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Joint Statement of Religious Leaders of Reims Regarding Vincent Lambert

‘To Become Dependent on Others Doesn’t Mean to Lose One’s Dignity’

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Mr. Vincent Lambert is dead. We leaders of different religions in the city of Reims, pray for our fellow- citizen. We have done so for years, with many of our compatriots profoundly affected by his fate. We recommend him to the living and merciful God, to Him who calls human beings from death to life. We pray for Mr. Lambert’s wife and the daughter, for his parents, his brothers, and sisters, for all his own. May they find consolation and hope beyond their grief. We express to them our fraternal compassion. We think intensely on this day of those that had Mr. Lambert’s care: the doctors and hospital teams of Reims, and also the lawyers and the magistrates who had the responsibility to shed light on Mr. Lambert’s situation.
Mr. Lambert’s situation was singular. Therefore, the decision taken about him cannot be transposed as such to apparently analogous cases. In view of the debates that took place, we think it’s useful, in light of our faith in God who creates and gives life, to recall the following points:

  1. We acknowledge without reservation that it belongs to the dignity of every human being to renounce a treatment judged to be useless, disproportionate or that risks causing a supplementary state of suffering, as long as such a decision does not put in danger the life of any other;
  1. We believe that it is possible for human beings to support each other, to help each other, to accompany each other in the most painful moments of life so that no citizen is tempted to exact of society that it cause his/her death;
  1. We would like to remind our citizens that to become dependent on others for care or for acts of ordinary life doesn’t mean to lose one’s dignity; we want to work to contribute to arouse the necessary devotion, generosity, and solidarity with dependent persons regardless of the reason they are so, and with their dear ones, who bear the responsibility, those that are called today “the carers”;
  1. We want to thank all those that contributed to the reflection on the situation of the end of life and on the singular situation of persons in a minimally conscious state, who are not at all included in the category of sick persons or that of handicapped persons. Medical and philosophical researches are without a doubt still necessary to accompany them in the best way. A reflection on the practice of reanimation seems to us equally necessary. It seems to us important to pursue prudent and in-depth debates on these medical and ethical questions.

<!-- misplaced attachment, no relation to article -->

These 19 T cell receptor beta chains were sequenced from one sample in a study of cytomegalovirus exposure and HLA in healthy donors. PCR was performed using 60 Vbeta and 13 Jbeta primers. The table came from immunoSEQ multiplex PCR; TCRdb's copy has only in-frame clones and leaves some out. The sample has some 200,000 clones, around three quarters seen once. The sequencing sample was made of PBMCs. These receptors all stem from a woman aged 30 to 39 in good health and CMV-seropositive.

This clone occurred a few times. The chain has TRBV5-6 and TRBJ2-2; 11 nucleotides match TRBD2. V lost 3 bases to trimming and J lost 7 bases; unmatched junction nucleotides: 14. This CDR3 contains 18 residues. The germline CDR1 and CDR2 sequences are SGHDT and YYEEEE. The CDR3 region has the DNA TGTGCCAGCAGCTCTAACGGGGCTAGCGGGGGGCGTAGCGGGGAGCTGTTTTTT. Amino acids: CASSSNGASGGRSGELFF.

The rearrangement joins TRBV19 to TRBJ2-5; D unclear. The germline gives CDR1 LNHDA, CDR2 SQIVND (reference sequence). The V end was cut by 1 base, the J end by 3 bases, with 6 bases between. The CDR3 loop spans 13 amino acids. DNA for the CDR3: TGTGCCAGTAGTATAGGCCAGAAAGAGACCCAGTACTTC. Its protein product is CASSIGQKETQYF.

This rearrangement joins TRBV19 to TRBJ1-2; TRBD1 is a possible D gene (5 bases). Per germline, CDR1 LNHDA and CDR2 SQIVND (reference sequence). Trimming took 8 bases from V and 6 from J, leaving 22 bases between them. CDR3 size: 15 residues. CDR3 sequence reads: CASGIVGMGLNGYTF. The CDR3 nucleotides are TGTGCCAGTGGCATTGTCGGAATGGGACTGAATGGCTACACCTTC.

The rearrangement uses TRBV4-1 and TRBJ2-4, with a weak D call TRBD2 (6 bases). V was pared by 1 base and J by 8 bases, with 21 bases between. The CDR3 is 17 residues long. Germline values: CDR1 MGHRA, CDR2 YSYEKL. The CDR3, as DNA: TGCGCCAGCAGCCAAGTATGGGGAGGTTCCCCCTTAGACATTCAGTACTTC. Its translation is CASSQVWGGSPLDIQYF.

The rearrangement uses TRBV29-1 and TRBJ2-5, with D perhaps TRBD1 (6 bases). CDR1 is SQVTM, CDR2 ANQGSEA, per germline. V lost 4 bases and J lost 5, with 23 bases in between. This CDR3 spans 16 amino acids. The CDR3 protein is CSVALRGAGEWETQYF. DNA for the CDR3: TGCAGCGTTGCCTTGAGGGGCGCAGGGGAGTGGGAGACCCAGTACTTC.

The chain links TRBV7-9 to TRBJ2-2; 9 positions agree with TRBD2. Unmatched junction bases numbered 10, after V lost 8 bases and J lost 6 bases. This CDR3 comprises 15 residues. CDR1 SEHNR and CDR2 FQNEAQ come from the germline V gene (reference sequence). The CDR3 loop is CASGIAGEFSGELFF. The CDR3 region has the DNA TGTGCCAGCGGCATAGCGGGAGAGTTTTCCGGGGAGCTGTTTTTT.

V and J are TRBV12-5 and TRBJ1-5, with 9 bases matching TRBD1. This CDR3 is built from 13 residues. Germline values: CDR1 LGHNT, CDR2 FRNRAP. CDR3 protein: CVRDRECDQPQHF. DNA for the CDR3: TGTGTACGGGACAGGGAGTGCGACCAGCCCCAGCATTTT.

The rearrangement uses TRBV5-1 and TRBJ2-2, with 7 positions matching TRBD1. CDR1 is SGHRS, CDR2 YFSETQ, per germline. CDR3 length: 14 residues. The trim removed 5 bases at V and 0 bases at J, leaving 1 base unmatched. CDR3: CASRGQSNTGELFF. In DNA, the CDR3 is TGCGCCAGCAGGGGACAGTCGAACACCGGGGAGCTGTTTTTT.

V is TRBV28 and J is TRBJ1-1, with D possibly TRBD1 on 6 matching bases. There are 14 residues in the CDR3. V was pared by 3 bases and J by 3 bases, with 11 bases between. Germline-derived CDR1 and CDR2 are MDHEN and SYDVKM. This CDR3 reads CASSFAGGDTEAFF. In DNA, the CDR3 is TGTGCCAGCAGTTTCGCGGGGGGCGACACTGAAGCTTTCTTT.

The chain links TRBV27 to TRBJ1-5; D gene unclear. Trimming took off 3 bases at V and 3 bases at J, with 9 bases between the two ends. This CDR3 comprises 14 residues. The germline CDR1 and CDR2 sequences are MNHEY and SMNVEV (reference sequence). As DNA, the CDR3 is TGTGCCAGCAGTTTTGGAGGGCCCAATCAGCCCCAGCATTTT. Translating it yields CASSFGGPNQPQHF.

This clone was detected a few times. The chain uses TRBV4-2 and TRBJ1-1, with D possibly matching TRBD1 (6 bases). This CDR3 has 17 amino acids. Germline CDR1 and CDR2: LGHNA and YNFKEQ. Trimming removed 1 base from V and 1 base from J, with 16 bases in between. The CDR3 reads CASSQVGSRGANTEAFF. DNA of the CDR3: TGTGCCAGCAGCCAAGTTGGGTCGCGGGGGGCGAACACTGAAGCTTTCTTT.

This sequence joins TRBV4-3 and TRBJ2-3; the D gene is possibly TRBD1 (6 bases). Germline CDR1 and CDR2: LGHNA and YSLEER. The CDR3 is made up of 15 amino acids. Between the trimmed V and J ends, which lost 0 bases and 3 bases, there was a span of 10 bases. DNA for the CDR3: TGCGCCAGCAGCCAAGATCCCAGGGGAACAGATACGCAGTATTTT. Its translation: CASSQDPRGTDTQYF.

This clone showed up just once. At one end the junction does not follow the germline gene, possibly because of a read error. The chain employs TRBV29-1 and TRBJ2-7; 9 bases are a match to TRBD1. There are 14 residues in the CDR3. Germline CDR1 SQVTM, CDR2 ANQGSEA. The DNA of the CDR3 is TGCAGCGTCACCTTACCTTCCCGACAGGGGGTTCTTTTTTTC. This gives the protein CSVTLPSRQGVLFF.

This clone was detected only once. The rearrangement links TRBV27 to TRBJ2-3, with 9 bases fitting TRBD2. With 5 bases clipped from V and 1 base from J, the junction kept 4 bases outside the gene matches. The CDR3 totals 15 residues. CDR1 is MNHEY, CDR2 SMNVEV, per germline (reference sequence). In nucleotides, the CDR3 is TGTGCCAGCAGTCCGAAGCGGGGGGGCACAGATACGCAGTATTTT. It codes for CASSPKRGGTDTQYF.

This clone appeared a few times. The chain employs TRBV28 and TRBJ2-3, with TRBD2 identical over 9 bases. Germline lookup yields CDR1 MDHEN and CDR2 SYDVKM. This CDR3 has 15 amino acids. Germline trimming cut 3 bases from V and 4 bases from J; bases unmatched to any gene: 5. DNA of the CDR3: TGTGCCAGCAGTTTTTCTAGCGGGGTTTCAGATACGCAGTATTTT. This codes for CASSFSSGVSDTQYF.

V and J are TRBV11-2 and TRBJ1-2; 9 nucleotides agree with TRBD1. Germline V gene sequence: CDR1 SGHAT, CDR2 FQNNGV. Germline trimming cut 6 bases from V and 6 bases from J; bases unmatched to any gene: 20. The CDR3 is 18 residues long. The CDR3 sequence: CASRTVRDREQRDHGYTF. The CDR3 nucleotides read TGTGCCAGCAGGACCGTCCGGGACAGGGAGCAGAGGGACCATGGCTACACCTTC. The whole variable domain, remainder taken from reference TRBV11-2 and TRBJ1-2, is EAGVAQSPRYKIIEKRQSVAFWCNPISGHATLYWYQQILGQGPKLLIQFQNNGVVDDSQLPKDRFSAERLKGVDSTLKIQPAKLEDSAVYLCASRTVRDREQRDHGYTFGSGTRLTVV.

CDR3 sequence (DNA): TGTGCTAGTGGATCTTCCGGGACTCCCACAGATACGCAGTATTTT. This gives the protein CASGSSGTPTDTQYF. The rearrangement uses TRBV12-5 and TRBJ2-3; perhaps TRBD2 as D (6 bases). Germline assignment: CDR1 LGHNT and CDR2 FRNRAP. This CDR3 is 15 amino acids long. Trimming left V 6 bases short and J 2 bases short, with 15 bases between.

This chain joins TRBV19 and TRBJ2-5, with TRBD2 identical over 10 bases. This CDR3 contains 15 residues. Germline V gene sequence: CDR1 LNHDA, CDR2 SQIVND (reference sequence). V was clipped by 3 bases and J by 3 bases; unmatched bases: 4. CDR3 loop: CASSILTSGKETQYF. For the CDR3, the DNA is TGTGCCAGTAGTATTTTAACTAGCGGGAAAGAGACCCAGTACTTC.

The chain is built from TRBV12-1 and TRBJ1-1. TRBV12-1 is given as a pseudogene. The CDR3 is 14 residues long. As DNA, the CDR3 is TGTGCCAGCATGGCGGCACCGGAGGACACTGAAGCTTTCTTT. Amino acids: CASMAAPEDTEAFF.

1. We express our confidence in the doctors of our country. Our collective confidence in their scientific and human capacities is necessary so they can continue to take the best and wisest medical decisions when dialoguing in truth with persons at the end of life or the dear ones of persons that have become incapable of communicating;
  1. Believing in eternal life, we affirm that human life is much more than corporal life, however, it is played out in the corporal condition. We express our profound union with all those that surround their dear ones in trial with delicacy, with generosity, without expecting a return, rejoicing in their corporal presence. We reiterate our gratitude to the medical personnel and carers of our hospitals.

Our country has made an effort up to now to find the right way to accompany in the best way, in the context of the high technology in which we live, persons at the end of life and those that are partially or totally deprived of capacities of communication.
We hope as well that our country will always develop more medical care capable of integrating the therapeutic progress, palliative cares, a veritable relational availability of carers and a collaboration of carers and volunteers, as well as social care capable of integrating the excluded and the neglected, in order to guarantee to all a common life in solidarity and fraternity.
 Rabbi Amar, of Reims
Aomar Bendaoud, Imam of the Great Mosque of Reims
Pastor Xavier Langlois, of the United Protestant Church of France at Reims
Pastor Pascal Geoffroy, of the United Protestant Church of France at Reims
+ Eric de Moulins-Beaufort, Archbishop of Reims
+ Bruno Feillet, Auxiliary Bishop of Reims
Translation by Virginia M. Forrester

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